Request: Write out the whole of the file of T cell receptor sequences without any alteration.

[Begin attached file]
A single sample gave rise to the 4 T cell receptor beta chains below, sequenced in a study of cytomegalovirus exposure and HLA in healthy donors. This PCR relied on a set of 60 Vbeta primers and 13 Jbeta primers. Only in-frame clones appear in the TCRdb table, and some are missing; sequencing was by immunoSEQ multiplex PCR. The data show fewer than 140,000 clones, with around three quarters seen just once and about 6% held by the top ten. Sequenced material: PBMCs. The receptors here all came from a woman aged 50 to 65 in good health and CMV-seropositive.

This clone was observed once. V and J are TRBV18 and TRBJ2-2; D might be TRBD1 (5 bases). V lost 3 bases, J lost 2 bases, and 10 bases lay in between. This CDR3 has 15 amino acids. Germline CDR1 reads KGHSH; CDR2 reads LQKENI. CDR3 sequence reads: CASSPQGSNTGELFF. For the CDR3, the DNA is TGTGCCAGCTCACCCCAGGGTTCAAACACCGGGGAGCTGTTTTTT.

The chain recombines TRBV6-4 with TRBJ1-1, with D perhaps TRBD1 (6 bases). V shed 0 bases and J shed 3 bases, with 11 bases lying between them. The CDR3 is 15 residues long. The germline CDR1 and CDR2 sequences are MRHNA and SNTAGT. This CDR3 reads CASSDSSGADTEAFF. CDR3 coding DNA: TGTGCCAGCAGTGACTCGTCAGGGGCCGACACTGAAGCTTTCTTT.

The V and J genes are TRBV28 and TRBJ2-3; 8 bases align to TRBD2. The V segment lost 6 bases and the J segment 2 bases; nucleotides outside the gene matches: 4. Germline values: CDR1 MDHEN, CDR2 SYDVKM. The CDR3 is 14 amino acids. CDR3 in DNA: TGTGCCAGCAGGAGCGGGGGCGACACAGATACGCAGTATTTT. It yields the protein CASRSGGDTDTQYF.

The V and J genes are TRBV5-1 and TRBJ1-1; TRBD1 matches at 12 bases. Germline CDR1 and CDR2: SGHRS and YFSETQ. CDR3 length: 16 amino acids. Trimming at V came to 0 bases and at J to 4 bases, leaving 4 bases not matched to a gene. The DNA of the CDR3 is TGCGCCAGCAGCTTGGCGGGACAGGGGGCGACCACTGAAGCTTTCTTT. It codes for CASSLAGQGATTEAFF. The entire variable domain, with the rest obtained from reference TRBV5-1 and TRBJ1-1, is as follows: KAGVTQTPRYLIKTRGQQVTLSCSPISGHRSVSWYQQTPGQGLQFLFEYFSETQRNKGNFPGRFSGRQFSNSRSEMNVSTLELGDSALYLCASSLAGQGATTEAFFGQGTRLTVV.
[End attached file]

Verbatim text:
A single sample gave rise to the 4 T cell receptor beta chains below, sequenced in a study of cytomegalovirus exposure and HLA in healthy donors. This PCR relied on a set of 60 Vbeta primers and 13 Jbeta primers. Only in-frame clones appear in the TCRdb table, and some are missing; sequencing was by immunoSEQ multiplex PCR. The data show fewer than 140,000 clones, with around three quarters seen just once and about 6% held by the top ten. Sequenced material: PBMCs. The receptors here all came from a woman aged 50 to 65 in good health and CMV-seropositive.

This clone was observed once. V and J are TRBV18 and TRBJ2-2; D might be TRBD1 (5 bases). V lost 3 bases, J lost 2 bases, and 10 bases lay in between. This CDR3 has 15 amino acids. Germline CDR1 reads KGHSH; CDR2 reads LQKENI. CDR3 sequence reads: CASSPQGSNTGELFF. For the CDR3, the DNA is TGTGCCAGCTCACCCCAGGGTTCAAACACCGGGGAGCTGTTTTTT.

The chain recombines TRBV6-4 with TRBJ1-1, with D perhaps TRBD1 (6 bases). V shed 0 bases and J shed 3 bases, with 11 bases lying between them. The CDR3 is 15 residues long. The germline CDR1 and CDR2 sequences are MRHNA and SNTAGT. This CDR3 reads CASSDSSGADTEAFF. CDR3 coding DNA: TGTGCCAGCAGTGACTCGTCAGGGGCCGACACTGAAGCTTTCTTT.

The V and J genes are TRBV28 and TRBJ2-3; 8 bases align to TRBD2. The V segment lost 6 bases and the J segment 2 bases; nucleotides outside the gene matches: 4. Germline values: CDR1 MDHEN, CDR2 SYDVKM. The CDR3 is 14 amino acids. CDR3 in DNA: TGTGCCAGCAGGAGCGGGGGCGACACAGATACGCAGTATTTT. It yields the protein CASRSGGDTDTQYF.

The V and J genes are TRBV5-1 and TRBJ1-1; TRBD1 matches at 12 bases. Germline CDR1 and CDR2: SGHRS and YFSETQ. CDR3 length: 16 amino acids. Trimming at V came to 0 bases and at J to 4 bases, leaving 4 bases not matched to a gene. The DNA of the CDR3 is TGCGCCAGCAGCTTGGCGGGACAGGGGGCGACCACTGAAGCTTTCTTT. It codes for CASSLAGQGATTEAFF. The entire variable domain, with the rest obtained from reference TRBV5-1 and TRBJ1-1, is as follows: KAGVTQTPRYLIKTRGQQVTLSCSPISGHRSVSWYQQTPGQGLQFLFEYFSETQRNKGNFPGRFSGRQFSNSRSEMNVSTLELGDSALYLCASSLAGQGATTEAFFGQGTRLTVV.